How do you figure out your “corporate why”?
Recently we’ve been discussing the best way to phrase what we do as well as why we do it at Twentyfour.
That’s not an easy task.
Honestly, I believe most mission statements or corporate why’s are pretty silly. Sometimes even – excuse my french – bullshit.
I know this is pretty bold – and perhaps even contradictory – as I’m now typing the first few sentences of a blog post that will outline our mission.
And even though I believe the above I honestly believe that reflection and proactive thoughtfulness is the way to go (does that sound like bullshit? My apologies – I’m trying to be sincere so please stick around a bit more).
Ever since I discovered that Twentyfour was actually a company with real employees, real desks, real revenue, real problems and even business cards (yeah, we had those back when I thought it was important) – I’ve been uncertain as to why I’m doing what I’m doing.
Why do I work? Why does anyone work at Twentyfour?
Twentyfour was not founded on some well-thought-out plan. It wasn’t an accident either. I just started doing things.
At some point I discovered that the company was no longer just me doing things but an actual business. That’s when I started wondering about the why.
I never found some cool sentence like “Changing diabetes” (I’ve seen this countless times when running past someone working at Novo Nordisk in my trips around the lakes of Copenhagen). I’d love to have such a cool, sleek slogan for Twentyfour. Perhaps “Changing websites” or “Making the world a better place, one website at a time”.
I actually believe Novo Nordisk is an extremely impressive business and I think they’ve really nailed their communication with this 2-word-payoff, but I’ve also figured out that Twentyfour is not Novo Nordisk.
So how do you handle this? If you’re not directly working to solve some pressing issue for the world, then why bother?
I’ve come to the conclusion that there’s nothing wrong with enjoying your work for what it is.
At Twentyfour we go to work every day to solve problems and build cool digital things.
I’ve loved digital stuff since I was a child and I think it’ll stay with me until I die.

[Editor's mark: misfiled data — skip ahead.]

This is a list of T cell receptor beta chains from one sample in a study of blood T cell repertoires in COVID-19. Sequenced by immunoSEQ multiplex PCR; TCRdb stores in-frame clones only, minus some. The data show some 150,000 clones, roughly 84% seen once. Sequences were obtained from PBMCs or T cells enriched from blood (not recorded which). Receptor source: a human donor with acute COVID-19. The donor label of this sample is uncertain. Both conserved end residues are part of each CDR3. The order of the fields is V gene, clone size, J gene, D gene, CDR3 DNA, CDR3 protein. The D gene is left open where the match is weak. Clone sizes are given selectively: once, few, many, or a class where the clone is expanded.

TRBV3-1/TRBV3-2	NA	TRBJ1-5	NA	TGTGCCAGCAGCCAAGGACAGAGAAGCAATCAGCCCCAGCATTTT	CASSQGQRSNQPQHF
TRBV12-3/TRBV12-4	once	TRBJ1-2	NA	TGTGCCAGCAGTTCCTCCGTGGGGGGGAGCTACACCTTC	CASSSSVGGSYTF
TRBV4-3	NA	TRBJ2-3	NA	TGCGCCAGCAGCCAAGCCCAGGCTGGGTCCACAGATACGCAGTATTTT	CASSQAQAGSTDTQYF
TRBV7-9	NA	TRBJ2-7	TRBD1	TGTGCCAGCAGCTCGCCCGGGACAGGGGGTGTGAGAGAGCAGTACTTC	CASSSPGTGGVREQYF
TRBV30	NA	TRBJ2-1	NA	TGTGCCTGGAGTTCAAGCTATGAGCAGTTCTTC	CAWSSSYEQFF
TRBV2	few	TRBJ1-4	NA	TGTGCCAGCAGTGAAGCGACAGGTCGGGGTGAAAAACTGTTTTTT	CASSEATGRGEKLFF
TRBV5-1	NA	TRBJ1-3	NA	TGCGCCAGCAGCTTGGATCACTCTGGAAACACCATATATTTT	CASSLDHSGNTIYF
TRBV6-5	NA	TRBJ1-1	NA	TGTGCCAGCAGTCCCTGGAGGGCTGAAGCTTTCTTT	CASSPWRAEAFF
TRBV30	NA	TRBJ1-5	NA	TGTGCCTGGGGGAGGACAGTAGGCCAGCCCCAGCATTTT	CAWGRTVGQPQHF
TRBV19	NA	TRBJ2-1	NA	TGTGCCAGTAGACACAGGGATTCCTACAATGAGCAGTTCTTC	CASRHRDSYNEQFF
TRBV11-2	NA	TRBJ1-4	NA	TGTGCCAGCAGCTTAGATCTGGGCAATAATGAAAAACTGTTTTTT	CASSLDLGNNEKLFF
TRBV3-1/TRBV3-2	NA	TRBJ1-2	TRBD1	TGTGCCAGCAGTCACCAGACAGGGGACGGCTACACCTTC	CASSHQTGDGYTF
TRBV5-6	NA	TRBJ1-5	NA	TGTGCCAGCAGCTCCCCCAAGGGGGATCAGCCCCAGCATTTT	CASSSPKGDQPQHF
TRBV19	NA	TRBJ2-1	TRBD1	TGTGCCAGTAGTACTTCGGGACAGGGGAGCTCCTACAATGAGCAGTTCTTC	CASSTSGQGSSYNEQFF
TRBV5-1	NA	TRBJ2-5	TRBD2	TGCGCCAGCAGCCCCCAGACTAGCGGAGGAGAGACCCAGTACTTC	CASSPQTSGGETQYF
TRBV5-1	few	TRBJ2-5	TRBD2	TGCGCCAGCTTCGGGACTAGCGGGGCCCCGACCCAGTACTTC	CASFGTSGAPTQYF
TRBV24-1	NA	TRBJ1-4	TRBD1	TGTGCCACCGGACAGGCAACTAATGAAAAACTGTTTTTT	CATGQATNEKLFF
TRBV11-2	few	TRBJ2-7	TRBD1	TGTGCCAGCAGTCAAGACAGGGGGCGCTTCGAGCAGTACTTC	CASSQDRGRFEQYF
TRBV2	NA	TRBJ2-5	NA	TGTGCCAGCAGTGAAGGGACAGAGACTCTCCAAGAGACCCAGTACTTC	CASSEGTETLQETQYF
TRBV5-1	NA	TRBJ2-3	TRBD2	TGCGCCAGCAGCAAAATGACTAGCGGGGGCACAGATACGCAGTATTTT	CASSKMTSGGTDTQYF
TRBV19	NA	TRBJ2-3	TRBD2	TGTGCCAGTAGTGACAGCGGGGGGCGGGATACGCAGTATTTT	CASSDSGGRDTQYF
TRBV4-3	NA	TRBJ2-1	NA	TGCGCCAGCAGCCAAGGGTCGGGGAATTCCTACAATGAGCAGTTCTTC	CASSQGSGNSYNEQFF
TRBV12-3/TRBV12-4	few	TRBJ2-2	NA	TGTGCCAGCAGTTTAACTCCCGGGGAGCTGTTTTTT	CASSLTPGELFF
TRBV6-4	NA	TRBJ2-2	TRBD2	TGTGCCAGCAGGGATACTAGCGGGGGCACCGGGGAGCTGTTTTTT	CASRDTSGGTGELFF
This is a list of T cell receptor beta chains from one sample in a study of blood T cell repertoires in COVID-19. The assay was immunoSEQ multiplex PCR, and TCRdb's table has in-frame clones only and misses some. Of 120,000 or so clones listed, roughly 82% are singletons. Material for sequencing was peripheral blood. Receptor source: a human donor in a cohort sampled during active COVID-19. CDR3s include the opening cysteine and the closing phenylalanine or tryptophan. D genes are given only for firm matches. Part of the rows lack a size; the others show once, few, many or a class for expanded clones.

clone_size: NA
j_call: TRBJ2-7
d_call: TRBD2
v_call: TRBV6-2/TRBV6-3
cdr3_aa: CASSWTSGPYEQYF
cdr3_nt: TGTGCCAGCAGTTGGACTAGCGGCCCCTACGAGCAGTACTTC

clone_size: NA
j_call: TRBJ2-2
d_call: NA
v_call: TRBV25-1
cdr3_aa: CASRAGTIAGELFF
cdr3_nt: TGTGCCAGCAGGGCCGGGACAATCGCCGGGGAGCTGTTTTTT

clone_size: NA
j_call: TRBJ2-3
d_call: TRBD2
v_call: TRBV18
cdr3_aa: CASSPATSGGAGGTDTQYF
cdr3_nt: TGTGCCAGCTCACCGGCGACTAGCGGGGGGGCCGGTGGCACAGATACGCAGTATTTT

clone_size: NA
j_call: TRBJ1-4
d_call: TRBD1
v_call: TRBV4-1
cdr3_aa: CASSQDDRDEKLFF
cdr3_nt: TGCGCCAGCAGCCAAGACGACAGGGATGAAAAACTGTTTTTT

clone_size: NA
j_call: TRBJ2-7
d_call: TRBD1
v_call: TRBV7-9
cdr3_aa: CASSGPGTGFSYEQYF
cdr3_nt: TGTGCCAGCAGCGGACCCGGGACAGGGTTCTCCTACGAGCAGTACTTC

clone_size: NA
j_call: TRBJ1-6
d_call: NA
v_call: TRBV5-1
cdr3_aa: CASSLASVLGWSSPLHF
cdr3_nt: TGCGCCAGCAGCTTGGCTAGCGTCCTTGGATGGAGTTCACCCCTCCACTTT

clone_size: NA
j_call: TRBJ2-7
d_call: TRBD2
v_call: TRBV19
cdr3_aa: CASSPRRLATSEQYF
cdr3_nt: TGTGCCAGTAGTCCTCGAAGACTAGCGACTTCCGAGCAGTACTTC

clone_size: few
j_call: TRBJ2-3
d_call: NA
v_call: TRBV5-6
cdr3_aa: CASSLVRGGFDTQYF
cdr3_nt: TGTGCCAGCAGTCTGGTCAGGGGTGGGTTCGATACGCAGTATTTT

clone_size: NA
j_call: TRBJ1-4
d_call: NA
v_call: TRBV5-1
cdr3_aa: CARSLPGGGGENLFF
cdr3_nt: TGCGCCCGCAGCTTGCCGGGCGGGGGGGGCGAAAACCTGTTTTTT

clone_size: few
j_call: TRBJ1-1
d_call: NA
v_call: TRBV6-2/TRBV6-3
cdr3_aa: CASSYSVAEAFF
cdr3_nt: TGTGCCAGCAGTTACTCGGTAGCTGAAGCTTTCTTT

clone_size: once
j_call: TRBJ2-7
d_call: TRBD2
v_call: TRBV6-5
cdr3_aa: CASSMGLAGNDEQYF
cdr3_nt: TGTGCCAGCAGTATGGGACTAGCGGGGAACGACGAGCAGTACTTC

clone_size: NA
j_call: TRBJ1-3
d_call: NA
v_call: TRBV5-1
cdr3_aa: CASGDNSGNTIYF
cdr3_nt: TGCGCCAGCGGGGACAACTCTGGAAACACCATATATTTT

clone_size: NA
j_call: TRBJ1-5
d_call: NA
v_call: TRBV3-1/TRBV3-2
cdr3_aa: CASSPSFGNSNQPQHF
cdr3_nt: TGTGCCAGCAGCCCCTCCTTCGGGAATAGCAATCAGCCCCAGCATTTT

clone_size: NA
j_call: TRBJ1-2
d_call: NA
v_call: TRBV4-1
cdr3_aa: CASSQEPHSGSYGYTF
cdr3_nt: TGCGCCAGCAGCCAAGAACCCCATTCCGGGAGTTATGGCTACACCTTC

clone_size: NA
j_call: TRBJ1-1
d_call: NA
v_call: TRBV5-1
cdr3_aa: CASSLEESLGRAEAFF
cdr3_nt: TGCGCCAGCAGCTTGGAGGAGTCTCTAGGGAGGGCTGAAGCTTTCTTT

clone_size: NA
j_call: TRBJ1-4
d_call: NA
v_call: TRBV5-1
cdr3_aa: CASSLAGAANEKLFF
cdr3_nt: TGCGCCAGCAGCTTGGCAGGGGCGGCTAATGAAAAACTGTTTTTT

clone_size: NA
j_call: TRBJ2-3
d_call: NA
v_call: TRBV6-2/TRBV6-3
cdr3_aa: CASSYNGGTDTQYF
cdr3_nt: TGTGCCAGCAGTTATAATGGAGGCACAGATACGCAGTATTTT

I also happen to believe that I’m pretty good at this stuff. And so are my colleagues at Twentyfour. We solve actual problems every day and we make other businesses better at what they do – by being good at what we do.
We’re not center stage and we’re not winning awards or Nobel prizes, but we serve the people that do. We work in the shadows so that everyone else can do what they do best.
We’re pretty much like the Batman of business.
How cool is that?
Anyway – if you’ve read this far I have to thank you. I initialised my blog post by shaming bullshit why’s and corporate crap – and here I am calling us the Batman of business.
Anyway – I’ll go back to some real talk now. Apologies for the metaphor. As you’ve read this far you now know my train of thought as I’ve tried to figure out our mission at Twentyfour.
Just recently we created a new management team – and this new management team has been discussing our mission for a while.
We decided to just call it a mission and simply disregard the distinction between missions, visions, strategies and such. We don’t really see this as being helpful so we’ve just made 1 mission statement – and that’s it.
Our mission (with my awesome comments in parenthesis afterwards).
We solve problems for our customers by developing, integrating and maintaining complex systems and websites. (That’s even what the front page of our website literally says!).
We do this by providing our team with the tools, challenges and colleagues needed in order to solve interesting problems and enjoy their day-to-day with as little unnecessary stress as possible while we grow our business areas and transition to become primarily driven by recurring revenue. (Pretty cool, right?)
This way we can work our best with the customers, projects and products that are the right match. (So yeah – that means we want to choose who we do business with!).
That’s it. That’s our mission. Read it again if it doesn’t make sense.
Below we’ve broken the mission down in bullets for those of you who prefer easy, scannable text in bullets.
The focus areas
If our mission above seems a bit too fluffy, then we’ve broken it down into 5 specific bullets below.
1: We dream of being able to run a software company with the most interesting clients, tasks and the best team in the world.
2: Transition our company to become primarily driven by recurring revenue so we can work with the right customers, projects and products.
3: Provide people working in Twentyfour with the tools, challenges and colleagues needed in order to solve interesting problems and enjoy their day-to-day with as little stress as possible.
4: Maintain our market share in our existing project-based business and increase the quality of our deliveries.
5: Grow our business by selling projects (typically websites, webshops and various complex systems), products, hosting, maintenance and integrations.